Text by Francesco Manacorda
i-cabin is a conceptual project space and an unconventional art production hub conceived as a single artistic gesture. Unlike
more traditional artist-run spaces, i-cabin inserts its own artistic practice within the conception, production and presentation
of art. The three artists who run it do not see themselves as an artists group; rather they make the management of the gallery
a medium for their collective artistic interventions.
This occurs on different levels, starting from a set of rules that they impose on themselves and the exhibiting artists (the strictest
of which involves no hanging on the walls for the first year of programme), to a curatorial position that aims to question their
role of artistic mediators. Such an approach combines playfulness and rigour in the experimentation conducted over a period of
time with the codes and conventions of the gallery. Their projects range from mischievous approaches to curatorial systems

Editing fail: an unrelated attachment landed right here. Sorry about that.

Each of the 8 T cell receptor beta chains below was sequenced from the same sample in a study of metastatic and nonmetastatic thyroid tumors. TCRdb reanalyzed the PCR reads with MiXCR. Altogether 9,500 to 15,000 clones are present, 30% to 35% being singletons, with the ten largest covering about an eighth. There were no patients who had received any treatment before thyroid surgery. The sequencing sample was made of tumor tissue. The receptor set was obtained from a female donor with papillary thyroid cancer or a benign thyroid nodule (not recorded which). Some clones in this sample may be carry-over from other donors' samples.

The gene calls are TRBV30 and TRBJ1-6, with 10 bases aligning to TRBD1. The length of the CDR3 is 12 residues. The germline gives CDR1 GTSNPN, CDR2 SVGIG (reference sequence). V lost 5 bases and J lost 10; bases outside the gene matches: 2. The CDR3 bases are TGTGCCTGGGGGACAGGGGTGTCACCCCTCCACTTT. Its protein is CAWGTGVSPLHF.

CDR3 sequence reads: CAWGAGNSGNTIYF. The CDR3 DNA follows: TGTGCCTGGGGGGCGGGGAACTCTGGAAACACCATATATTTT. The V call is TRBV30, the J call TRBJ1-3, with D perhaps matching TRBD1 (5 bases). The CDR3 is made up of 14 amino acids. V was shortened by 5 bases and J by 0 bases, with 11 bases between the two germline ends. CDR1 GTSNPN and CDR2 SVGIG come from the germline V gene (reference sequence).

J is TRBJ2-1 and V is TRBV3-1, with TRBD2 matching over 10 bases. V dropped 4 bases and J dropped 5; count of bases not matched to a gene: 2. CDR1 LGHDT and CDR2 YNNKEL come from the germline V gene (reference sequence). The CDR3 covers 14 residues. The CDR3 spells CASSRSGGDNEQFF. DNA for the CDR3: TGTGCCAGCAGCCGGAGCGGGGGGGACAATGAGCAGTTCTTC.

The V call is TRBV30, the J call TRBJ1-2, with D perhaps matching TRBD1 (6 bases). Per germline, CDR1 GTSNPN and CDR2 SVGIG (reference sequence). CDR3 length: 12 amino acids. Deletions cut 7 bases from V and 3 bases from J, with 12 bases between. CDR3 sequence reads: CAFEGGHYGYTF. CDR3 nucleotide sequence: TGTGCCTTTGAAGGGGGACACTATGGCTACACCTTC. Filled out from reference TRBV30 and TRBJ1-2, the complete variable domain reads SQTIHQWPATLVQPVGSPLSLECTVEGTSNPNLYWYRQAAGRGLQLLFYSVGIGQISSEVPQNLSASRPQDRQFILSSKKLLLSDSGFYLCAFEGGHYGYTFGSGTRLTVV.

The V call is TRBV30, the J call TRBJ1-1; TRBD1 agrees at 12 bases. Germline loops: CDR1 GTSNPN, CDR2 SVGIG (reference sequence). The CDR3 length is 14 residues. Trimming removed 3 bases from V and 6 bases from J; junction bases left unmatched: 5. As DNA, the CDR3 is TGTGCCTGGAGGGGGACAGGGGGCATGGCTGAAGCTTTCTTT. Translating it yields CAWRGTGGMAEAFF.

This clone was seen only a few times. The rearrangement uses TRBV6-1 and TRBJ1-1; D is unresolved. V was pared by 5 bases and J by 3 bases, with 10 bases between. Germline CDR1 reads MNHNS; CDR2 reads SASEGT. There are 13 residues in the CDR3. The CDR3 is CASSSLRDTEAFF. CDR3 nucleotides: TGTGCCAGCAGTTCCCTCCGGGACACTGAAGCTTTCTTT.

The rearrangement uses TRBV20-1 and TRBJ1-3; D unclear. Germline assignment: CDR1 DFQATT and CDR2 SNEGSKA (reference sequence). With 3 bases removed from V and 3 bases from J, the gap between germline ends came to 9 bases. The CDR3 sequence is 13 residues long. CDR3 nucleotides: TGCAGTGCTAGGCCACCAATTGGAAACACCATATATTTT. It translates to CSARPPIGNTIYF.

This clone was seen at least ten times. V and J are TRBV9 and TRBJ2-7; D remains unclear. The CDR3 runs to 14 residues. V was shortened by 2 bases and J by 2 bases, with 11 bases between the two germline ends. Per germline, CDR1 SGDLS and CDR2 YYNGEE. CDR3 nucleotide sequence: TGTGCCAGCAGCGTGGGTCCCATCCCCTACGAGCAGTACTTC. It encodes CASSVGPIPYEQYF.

(Bring your Own / Resource, an exhibition in which artists were invited to take their own work to the storage room so that
i-cabin could install impromptu exhibitions lasting few minutes as a resource for the visitors to get inspired) to Gesamtkunstwerk
installations (the Zoo Art Fair intervention was thought as a i-cabin retrospective in the form of a single assembled sculpture)
to the specific conceptual architecture of the programme.
This latter is divided into two strands running concurrently: Year One consisting of presentation of young artists asked to deal
with the gallery's set of rules, respond to it and perhaps even push it further; and Year Two, conceived for more established
artists under the condition that they would expand their practice beyond their known way of working.
i-cabin infiltrates the system of art production and consumption as a virus and works with it in a complicit and critical way.
Institutional critique takes the form of a playful and irreverent performance in their way of working. The use of a set of rules
allows a slight displacement to take place within the gallery's relation of production. This conceptual intervention functions
both as an artistic and critical position to occupy. In this perspective, i-cabin elaborates further on the idea of the 'artist as gallerist'
that in a completely different fashion Maurizio Cattelan has been exploring with the Wrong Gallery as an extension of his art practice. <